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Commodity traders feel the heat in Hin Leong aftermath

Highlights

Traders, oil companies tighten scrutiny amid industry fraud

Firms grapple with supply chain disruptions, tighter credit

Industry practices, regulatory oversight likely to see changes

Singapore — Commodity traders caught up in the aftermath of oil trader Hin Leong's shocking collapse are facing three major issues -- short-term disruptions of physical supply, a rapidly deteriorating credit environment and potentially tighter regulatory oversight.

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These challenges come in the midst of a historic oil price collapse that has strained finances and jittery traders and oil companies have already stepped up tightening of internal risk management and scrutiny of counterparties, traders said.

The most immediate response was to cut exposure, to Hin Leong-related businesses, and other entities rumored to be in financial trouble, affecting spot and long-term oil contracts.

Related infographic: Hin Leong collapse sends shockwaves through oil trading industry

A credit-based fuel supplier in Singapore said it stopped extending credit to Zenrock Commodities Trading, even before the embattled oil trader issued its statement on April 23 saying it was not under statutory restructuring or insolvency protection.

Zenrock was the subject of an application by HSBC on May 1 for being placed under judicial management for fraudulent oil deals. The affidavit cited a letter by Zenrock saying its obligations included term deals for 0.5% VLSFO to an oil major, Upper Zakum crude to an Indian refiner and 88 RON gasoline supply to Indonesia.

Disengaging from such contracts when a trader collapses can be tricky and attempts have included filing notices to impound vessels, such as those operated by Ocean Tankers, and holders of bills of lading retaking possession of petroleum products on the basis of retention of title.

Reducing exposure becomes even more problematic as the judicial management process puts a moratorium on lawsuits and claims until a rehabilitation plan is approved by the majority of creditors within 60 days, lawyers said.

However, the legal proceedings do not prevent actions by creditors in jurisdictions outside Singapore.

Companies are also scrutinizing the use of letters of indemnity in place of bills of lading, which carry the actual title to a cargo, for oil payments. Their misuse underpinned fraudulent trades in all three cases of Hin Leong, Zenrock and Hontop Energy in Singapore this year.

Letters of indemnity or LOIs were devised as a solution when the original bills of lading are not available, especially when a cargo passes through many hands in a physical trade.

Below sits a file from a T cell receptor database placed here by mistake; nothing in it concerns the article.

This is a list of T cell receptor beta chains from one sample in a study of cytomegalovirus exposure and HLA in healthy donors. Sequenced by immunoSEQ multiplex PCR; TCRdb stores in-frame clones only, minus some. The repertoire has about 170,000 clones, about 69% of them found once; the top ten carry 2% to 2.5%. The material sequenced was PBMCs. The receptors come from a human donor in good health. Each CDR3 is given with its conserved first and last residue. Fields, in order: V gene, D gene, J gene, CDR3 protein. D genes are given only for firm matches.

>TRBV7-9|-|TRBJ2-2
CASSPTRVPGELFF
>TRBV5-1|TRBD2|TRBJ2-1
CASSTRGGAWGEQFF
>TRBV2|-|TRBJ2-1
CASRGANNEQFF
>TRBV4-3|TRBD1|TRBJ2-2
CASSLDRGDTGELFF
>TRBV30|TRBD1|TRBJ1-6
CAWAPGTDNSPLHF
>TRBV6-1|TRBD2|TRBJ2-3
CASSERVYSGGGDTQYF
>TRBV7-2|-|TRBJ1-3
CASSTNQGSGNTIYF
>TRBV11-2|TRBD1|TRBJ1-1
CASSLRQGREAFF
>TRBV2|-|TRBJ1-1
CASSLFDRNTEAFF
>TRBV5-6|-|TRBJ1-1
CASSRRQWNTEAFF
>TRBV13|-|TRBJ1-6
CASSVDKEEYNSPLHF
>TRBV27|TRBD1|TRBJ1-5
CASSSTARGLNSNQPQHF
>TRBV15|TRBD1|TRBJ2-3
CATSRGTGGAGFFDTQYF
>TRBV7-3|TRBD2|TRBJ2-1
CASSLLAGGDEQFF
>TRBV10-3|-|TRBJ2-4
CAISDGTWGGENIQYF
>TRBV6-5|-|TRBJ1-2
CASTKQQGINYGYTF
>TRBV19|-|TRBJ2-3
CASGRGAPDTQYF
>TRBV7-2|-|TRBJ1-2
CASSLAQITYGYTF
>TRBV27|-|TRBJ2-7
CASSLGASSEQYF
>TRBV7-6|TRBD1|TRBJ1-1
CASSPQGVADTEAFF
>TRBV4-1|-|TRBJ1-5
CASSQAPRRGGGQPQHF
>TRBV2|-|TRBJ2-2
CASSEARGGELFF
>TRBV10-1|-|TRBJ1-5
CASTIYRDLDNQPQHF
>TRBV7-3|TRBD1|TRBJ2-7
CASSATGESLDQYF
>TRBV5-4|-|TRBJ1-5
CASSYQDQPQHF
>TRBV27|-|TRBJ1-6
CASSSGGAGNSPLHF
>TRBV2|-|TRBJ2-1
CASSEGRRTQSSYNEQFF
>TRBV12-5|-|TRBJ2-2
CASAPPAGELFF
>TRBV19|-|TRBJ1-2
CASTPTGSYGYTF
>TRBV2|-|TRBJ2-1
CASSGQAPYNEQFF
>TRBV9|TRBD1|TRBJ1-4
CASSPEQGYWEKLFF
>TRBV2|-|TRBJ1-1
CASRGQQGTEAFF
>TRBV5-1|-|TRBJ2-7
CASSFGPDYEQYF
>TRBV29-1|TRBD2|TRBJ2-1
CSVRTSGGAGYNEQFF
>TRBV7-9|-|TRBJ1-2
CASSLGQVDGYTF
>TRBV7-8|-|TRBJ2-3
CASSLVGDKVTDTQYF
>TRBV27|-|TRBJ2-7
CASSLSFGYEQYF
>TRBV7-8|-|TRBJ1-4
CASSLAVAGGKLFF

Karnan Thirupathy, maritime lawyer and Partner for Kennedys Legal Solutions, said LOIs are quite common amongst oil traders and they can work in the appropriate circumstances and when the risks are properly understood.

"My experience, however, is that quite often things can go wrong when traders and carriers simply treat the issuing and accepting of LOIs as part of their everyday standard business practice and without properly appreciating the risks involved in each case," he added.

CREDIT CRUNCH AND INDUSTRY OVERSIGHT

Banks are cutting back on commodity lending due to an abundance of caution since the oil price crash, which was also a key reason for oil traders to use "creative" means to generate cash, like multiple pledging of cargos.

It was only when banks dug deeper into these trades that wider malpractice, such as Hin Leong's accumulated derivatives losses of $800 million and Zenrock's secondary financing deals, were discovered.

Banks were also hit by huge losses in paper trading, such as Bank of China's oil futures losses running into several billions of dollars, leading to even more lending curbs.

This has had a ripple effect on Singapore-based brokerages, which have imposed risk limitations on account holders who are traders, stopping physical players from taking new positions, traders said.

Everyone has to meet their own margins calls, and the only way to do that is to reduce positions, which is ridiculous for people who are hedging with oil, the trader added. This spells trouble for small traders with overstretched positions and little cash in hand.

However, the bigger players are expected to survive.

"While the insolvencies of major commodity traders will impact many players in the oil and gas market, including banks, it will not cause severe pains in the industry because most of the players in Singapore are state-owned companies or international oil companies with deep pockets," Lian Yok Tan, Partner at K&L Gates LLP, said.

"It's likely that these SOEs [State Owned Enterprises] or international oil companies will have to cut jobs and costs, but they will be able to ride out the storm. The key disruption to them (and everyone else) is the deep fall in oil and gas consumption/demand caused by the COVID-19 outbreak," Tan said.

She said while the impact will be limited to short-term contractual disruptions, there will likely be an organic review of how banks lend to commodity traders going forward.

"Specifically, what should and should not be on the balance sheet of a commodity trader and what changes in accounting practices need to be made in order to prevent major commodity traders from becoming insolvent," Tan added.